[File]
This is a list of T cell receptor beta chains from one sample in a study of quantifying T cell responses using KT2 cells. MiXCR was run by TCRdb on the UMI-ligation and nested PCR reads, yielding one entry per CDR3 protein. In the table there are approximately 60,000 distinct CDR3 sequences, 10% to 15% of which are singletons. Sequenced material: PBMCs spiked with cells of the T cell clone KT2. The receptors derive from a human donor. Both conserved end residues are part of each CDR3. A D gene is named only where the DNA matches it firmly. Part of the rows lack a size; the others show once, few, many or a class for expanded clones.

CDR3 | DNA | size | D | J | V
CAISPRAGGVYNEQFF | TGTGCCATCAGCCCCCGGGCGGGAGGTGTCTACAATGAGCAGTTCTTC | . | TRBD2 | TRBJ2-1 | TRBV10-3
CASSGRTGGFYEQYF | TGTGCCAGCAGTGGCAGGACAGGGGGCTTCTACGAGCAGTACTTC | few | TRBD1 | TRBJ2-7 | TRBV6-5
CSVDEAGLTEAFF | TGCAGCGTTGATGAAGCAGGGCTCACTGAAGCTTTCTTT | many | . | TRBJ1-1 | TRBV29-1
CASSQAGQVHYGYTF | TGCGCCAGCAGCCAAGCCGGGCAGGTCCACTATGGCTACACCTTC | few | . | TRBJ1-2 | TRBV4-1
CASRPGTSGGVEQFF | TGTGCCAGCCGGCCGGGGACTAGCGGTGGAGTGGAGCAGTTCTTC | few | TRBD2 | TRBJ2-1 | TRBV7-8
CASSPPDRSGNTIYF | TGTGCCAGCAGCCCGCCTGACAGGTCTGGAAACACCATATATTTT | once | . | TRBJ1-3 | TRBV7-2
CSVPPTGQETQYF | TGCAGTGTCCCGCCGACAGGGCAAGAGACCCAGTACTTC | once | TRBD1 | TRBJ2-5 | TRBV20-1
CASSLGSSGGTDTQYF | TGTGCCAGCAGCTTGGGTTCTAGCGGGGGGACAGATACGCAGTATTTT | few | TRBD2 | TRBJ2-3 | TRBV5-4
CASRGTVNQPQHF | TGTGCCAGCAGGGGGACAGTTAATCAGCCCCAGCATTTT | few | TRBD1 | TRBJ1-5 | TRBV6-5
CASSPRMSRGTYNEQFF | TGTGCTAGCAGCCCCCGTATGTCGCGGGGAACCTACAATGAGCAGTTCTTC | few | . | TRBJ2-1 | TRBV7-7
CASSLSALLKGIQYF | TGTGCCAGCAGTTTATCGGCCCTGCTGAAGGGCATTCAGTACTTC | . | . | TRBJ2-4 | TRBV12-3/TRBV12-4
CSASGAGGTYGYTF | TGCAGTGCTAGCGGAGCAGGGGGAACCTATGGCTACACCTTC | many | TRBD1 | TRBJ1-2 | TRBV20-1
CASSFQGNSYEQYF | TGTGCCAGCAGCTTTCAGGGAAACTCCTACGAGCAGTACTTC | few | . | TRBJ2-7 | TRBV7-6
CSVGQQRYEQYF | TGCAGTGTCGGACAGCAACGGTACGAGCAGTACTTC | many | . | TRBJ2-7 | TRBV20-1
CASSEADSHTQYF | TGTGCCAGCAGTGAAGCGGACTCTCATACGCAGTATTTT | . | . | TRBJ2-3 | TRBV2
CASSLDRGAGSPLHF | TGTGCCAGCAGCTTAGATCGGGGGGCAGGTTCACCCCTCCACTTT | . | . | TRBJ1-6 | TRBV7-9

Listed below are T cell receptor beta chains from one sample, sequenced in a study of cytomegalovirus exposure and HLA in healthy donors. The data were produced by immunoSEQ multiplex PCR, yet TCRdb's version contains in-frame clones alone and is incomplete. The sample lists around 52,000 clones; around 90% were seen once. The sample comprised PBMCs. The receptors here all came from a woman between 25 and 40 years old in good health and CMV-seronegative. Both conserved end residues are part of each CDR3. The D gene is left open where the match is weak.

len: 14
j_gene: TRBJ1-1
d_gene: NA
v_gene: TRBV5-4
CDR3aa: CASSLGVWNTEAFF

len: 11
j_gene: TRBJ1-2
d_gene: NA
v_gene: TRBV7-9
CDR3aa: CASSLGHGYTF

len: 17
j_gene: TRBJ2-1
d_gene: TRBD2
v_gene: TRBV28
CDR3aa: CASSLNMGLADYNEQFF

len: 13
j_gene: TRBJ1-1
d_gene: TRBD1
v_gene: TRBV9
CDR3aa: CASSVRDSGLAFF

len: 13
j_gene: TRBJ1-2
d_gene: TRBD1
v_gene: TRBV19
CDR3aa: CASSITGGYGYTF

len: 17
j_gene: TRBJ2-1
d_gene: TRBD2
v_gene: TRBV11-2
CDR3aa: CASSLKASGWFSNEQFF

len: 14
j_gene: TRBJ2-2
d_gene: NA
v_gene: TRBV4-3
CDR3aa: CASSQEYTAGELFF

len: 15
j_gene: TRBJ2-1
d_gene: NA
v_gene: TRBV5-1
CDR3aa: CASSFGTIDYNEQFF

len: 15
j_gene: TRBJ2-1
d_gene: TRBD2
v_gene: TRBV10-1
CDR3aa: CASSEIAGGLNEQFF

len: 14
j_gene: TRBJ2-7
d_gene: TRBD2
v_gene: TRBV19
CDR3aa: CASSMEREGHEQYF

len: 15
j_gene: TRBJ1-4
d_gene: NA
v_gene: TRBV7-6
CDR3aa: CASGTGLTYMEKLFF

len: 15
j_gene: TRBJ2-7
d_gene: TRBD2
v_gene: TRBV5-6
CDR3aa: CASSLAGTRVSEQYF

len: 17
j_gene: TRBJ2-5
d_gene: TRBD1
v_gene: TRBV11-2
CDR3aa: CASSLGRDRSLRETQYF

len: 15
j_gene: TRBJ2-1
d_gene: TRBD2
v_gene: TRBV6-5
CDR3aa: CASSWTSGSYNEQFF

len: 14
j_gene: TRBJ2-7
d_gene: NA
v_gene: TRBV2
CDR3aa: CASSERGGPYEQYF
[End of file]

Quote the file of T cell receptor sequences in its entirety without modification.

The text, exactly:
This is a list of T cell receptor beta chains from one sample in a study of quantifying T cell responses using KT2 cells. MiXCR was run by TCRdb on the UMI-ligation and nested PCR reads, yielding one entry per CDR3 protein. In the table there are approximately 60,000 distinct CDR3 sequences, 10% to 15% of which are singletons. Sequenced material: PBMCs spiked with cells of the T cell clone KT2. The receptors derive from a human donor. Both conserved end residues are part of each CDR3. A D gene is named only where the DNA matches it firmly. Part of the rows lack a size; the others show once, few, many or a class for expanded clones.

CDR3 | DNA | size | D | J | V
CAISPRAGGVYNEQFF | TGTGCCATCAGCCCCCGGGCGGGAGGTGTCTACAATGAGCAGTTCTTC | . | TRBD2 | TRBJ2-1 | TRBV10-3
CASSGRTGGFYEQYF | TGTGCCAGCAGTGGCAGGACAGGGGGCTTCTACGAGCAGTACTTC | few | TRBD1 | TRBJ2-7 | TRBV6-5
CSVDEAGLTEAFF | TGCAGCGTTGATGAAGCAGGGCTCACTGAAGCTTTCTTT | many | . | TRBJ1-1 | TRBV29-1
CASSQAGQVHYGYTF | TGCGCCAGCAGCCAAGCCGGGCAGGTCCACTATGGCTACACCTTC | few | . | TRBJ1-2 | TRBV4-1
CASRPGTSGGVEQFF | TGTGCCAGCCGGCCGGGGACTAGCGGTGGAGTGGAGCAGTTCTTC | few | TRBD2 | TRBJ2-1 | TRBV7-8
CASSPPDRSGNTIYF | TGTGCCAGCAGCCCGCCTGACAGGTCTGGAAACACCATATATTTT | once | . | TRBJ1-3 | TRBV7-2
CSVPPTGQETQYF | TGCAGTGTCCCGCCGACAGGGCAAGAGACCCAGTACTTC | once | TRBD1 | TRBJ2-5 | TRBV20-1
CASSLGSSGGTDTQYF | TGTGCCAGCAGCTTGGGTTCTAGCGGGGGGACAGATACGCAGTATTTT | few | TRBD2 | TRBJ2-3 | TRBV5-4
CASRGTVNQPQHF | TGTGCCAGCAGGGGGACAGTTAATCAGCCCCAGCATTTT | few | TRBD1 | TRBJ1-5 | TRBV6-5
CASSPRMSRGTYNEQFF | TGTGCTAGCAGCCCCCGTATGTCGCGGGGAACCTACAATGAGCAGTTCTTC | few | . | TRBJ2-1 | TRBV7-7
CASSLSALLKGIQYF | TGTGCCAGCAGTTTATCGGCCCTGCTGAAGGGCATTCAGTACTTC | . | . | TRBJ2-4 | TRBV12-3/TRBV12-4
CSASGAGGTYGYTF | TGCAGTGCTAGCGGAGCAGGGGGAACCTATGGCTACACCTTC | many | TRBD1 | TRBJ1-2 | TRBV20-1
CASSFQGNSYEQYF | TGTGCCAGCAGCTTTCAGGGAAACTCCTACGAGCAGTACTTC | few | . | TRBJ2-7 | TRBV7-6
CSVGQQRYEQYF | TGCAGTGTCGGACAGCAACGGTACGAGCAGTACTTC | many | . | TRBJ2-7 | TRBV20-1
CASSEADSHTQYF | TGTGCCAGCAGTGAAGCGGACTCTCATACGCAGTATTTT | . | . | TRBJ2-3 | TRBV2
CASSLDRGAGSPLHF | TGTGCCAGCAGCTTAGATCGGGGGGCAGGTTCACCCCTCCACTTT | . | . | TRBJ1-6 | TRBV7-9

Listed below are T cell receptor beta chains from one sample, sequenced in a study of cytomegalovirus exposure and HLA in healthy donors. The data were produced by immunoSEQ multiplex PCR, yet TCRdb's version contains in-frame clones alone and is incomplete. The sample lists around 52,000 clones; around 90% were seen once. The sample comprised PBMCs. The receptors here all came from a woman between 25 and 40 years old in good health and CMV-seronegative. Both conserved end residues are part of each CDR3. The D gene is left open where the match is weak.

len: 14
j_gene: TRBJ1-1
d_gene: NA
v_gene: TRBV5-4
CDR3aa: CASSLGVWNTEAFF

len: 11
j_gene: TRBJ1-2
d_gene: NA
v_gene: TRBV7-9
CDR3aa: CASSLGHGYTF

len: 17
j_gene: TRBJ2-1
d_gene: TRBD2
v_gene: TRBV28
CDR3aa: CASSLNMGLADYNEQFF

len: 13
j_gene: TRBJ1-1
d_gene: TRBD1
v_gene: TRBV9
CDR3aa: CASSVRDSGLAFF

len: 13
j_gene: TRBJ1-2
d_gene: TRBD1
v_gene: TRBV19
CDR3aa: CASSITGGYGYTF

len: 17
j_gene: TRBJ2-1
d_gene: TRBD2
v_gene: TRBV11-2
CDR3aa: CASSLKASGWFSNEQFF

len: 14
j_gene: TRBJ2-2
d_gene: NA
v_gene: TRBV4-3
CDR3aa: CASSQEYTAGELFF

len: 15
j_gene: TRBJ2-1
d_gene: NA
v_gene: TRBV5-1
CDR3aa: CASSFGTIDYNEQFF

len: 15
j_gene: TRBJ2-1
d_gene: TRBD2
v_gene: TRBV10-1
CDR3aa: CASSEIAGGLNEQFF

len: 14
j_gene: TRBJ2-7
d_gene: TRBD2
v_gene: TRBV19
CDR3aa: CASSMEREGHEQYF

len: 15
j_gene: TRBJ1-4
d_gene: NA
v_gene: TRBV7-6
CDR3aa: CASGTGLTYMEKLFF

len: 15
j_gene: TRBJ2-7
d_gene: TRBD2
v_gene: TRBV5-6
CDR3aa: CASSLAGTRVSEQYF

len: 17
j_gene: TRBJ2-5
d_gene: TRBD1
v_gene: TRBV11-2
CDR3aa: CASSLGRDRSLRETQYF

len: 15
j_gene: TRBJ2-1
d_gene: TRBD2
v_gene: TRBV6-5
CDR3aa: CASSWTSGSYNEQFF

len: 14
j_gene: TRBJ2-7
d_gene: NA
v_gene: TRBV2
CDR3aa: CASSERGGPYEQYF